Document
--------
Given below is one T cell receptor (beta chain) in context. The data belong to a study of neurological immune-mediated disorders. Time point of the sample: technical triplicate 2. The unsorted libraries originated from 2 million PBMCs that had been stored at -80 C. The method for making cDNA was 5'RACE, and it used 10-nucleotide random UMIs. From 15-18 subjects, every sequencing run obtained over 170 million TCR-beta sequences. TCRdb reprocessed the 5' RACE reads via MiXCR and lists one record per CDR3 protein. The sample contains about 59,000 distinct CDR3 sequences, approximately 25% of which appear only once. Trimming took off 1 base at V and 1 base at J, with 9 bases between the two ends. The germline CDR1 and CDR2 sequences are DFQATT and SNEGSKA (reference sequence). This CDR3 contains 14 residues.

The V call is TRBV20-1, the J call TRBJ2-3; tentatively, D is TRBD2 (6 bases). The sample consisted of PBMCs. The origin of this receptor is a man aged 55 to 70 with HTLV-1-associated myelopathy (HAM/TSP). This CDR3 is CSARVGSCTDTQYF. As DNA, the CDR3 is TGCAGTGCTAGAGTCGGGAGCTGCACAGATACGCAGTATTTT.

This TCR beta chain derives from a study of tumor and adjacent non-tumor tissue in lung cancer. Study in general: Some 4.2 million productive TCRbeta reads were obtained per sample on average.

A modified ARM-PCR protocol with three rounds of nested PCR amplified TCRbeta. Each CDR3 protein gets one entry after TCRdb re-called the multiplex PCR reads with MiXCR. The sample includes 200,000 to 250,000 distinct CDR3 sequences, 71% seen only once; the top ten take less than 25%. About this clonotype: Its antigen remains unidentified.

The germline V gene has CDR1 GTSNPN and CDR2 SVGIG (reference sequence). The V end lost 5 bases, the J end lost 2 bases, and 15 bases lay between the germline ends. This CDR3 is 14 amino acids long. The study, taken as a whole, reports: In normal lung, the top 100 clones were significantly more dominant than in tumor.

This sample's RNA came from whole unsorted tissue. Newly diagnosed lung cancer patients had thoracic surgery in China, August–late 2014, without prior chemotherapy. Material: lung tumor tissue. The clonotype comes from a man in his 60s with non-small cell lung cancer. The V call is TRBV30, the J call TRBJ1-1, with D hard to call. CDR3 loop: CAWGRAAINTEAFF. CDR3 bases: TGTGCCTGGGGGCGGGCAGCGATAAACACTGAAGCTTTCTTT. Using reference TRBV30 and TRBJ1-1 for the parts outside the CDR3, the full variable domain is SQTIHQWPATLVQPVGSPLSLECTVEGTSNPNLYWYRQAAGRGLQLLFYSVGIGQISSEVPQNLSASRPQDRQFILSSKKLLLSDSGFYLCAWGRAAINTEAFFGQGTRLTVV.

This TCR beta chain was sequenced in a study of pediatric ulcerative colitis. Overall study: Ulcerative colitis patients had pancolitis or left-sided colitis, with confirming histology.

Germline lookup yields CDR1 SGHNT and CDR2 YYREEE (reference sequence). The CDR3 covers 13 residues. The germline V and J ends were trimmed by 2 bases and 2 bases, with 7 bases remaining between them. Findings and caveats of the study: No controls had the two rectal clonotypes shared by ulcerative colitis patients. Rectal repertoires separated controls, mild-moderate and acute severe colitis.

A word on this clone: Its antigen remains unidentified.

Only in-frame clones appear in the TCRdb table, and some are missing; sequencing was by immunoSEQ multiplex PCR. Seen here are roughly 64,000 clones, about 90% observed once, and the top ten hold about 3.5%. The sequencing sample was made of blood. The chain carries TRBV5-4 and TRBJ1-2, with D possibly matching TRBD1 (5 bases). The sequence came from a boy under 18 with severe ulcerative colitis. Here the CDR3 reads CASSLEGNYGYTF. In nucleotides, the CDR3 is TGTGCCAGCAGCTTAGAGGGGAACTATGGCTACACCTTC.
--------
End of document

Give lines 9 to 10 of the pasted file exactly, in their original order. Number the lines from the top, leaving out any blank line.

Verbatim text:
A word on this clone: Its antigen remains unidentified.

Only in-frame clones appear in the TCRdb table, and some are missing; sequencing was by immunoSEQ multiplex PCR. Seen here are roughly 64,000 clones, about 90% observed once, and the top ten hold about 3.5%. The sequencing sample was made of blood. The chain carries TRBV5-4 and TRBJ1-2, with D possibly matching TRBD1 (5 bases). The sequence came from a boy under 18 with severe ulcerative colitis. Here the CDR3 reads CASSLEGNYGYTF. In nucleotides, the CDR3 is TGTGCCAGCAGCTTAGAGGGGAACTATGGCTACACCTTC.